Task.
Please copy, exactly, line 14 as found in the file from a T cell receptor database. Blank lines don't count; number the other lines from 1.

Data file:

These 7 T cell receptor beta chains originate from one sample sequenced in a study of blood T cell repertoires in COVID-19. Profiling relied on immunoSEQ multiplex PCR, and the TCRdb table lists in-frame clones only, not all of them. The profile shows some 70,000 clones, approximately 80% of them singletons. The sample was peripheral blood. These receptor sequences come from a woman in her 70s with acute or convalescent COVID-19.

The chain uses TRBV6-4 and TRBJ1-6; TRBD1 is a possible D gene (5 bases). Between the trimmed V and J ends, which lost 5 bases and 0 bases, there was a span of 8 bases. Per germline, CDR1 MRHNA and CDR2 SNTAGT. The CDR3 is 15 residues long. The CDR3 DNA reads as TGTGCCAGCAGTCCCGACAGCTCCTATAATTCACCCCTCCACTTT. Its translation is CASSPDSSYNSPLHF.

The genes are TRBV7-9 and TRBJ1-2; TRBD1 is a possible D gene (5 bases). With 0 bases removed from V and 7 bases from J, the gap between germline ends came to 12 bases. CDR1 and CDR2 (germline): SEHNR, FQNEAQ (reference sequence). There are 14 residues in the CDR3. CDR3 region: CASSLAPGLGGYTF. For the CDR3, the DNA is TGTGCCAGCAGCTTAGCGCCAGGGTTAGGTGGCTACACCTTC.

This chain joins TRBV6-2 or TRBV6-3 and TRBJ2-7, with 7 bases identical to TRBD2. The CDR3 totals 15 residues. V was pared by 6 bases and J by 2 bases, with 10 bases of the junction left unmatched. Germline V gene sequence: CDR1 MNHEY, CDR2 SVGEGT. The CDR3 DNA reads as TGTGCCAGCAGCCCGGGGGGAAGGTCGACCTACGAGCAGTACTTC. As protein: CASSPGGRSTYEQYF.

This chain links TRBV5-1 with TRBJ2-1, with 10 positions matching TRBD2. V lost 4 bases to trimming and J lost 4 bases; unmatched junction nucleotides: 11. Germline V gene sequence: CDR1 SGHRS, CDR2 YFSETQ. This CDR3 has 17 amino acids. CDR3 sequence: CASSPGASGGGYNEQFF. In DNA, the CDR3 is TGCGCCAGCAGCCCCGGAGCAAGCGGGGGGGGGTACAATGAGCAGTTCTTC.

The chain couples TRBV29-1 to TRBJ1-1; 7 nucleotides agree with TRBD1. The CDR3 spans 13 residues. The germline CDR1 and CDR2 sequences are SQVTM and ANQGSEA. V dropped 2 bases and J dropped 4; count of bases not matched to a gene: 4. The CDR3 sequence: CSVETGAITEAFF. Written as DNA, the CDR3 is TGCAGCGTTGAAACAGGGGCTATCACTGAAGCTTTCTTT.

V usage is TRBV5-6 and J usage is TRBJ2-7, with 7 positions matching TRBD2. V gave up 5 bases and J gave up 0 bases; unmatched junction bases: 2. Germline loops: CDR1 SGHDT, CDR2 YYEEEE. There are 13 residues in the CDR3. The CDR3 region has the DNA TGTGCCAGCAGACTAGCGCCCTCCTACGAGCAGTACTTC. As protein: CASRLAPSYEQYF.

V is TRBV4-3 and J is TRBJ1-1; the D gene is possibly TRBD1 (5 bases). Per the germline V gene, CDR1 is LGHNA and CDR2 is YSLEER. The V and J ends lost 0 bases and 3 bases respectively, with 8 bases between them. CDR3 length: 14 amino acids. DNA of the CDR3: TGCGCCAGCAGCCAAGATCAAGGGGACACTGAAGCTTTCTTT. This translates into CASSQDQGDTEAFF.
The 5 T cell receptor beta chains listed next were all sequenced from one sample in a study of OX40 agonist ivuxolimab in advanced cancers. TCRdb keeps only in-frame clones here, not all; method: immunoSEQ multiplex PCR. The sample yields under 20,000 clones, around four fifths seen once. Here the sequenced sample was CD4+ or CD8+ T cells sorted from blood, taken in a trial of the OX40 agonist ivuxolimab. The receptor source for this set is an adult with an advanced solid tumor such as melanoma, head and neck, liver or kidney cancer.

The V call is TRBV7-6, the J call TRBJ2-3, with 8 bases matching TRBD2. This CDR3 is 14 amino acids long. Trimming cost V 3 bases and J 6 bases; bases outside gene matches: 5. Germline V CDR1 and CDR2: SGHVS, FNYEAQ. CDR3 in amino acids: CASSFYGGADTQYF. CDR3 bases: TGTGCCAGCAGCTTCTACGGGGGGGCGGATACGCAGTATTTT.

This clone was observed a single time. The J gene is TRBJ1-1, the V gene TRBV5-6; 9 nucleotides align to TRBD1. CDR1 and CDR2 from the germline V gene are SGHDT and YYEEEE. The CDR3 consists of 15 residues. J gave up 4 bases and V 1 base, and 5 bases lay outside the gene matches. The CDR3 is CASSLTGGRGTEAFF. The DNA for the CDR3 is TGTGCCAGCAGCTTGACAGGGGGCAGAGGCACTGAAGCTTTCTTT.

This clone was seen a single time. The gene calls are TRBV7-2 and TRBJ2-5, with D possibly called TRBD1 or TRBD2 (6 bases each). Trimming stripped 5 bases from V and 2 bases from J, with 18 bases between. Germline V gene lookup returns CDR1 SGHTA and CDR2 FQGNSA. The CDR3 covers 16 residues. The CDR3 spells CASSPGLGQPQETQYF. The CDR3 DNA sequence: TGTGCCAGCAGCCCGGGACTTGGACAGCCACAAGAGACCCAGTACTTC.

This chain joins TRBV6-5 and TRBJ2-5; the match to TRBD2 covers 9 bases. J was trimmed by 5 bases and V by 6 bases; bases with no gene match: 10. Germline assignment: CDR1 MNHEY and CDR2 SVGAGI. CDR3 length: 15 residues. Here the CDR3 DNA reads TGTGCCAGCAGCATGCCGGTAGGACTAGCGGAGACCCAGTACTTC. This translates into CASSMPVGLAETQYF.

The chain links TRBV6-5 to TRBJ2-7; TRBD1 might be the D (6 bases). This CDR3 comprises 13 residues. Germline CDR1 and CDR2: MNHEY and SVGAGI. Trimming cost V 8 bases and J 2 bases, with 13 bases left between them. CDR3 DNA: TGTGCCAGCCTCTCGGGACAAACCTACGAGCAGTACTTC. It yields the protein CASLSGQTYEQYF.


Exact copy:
The chain links TRBV6-5 to TRBJ2-7; TRBD1 might be the D (6 bases). This CDR3 comprises 13 residues. Germline CDR1 and CDR2: MNHEY and SVGAGI. Trimming cost V 8 bases and J 2 bases, with 13 bases left between them. CDR3 DNA: TGTGCCAGCCTCTCGGGACAAACCTACGAGCAGTACTTC. It yields the protein CASLSGQTYEQYF.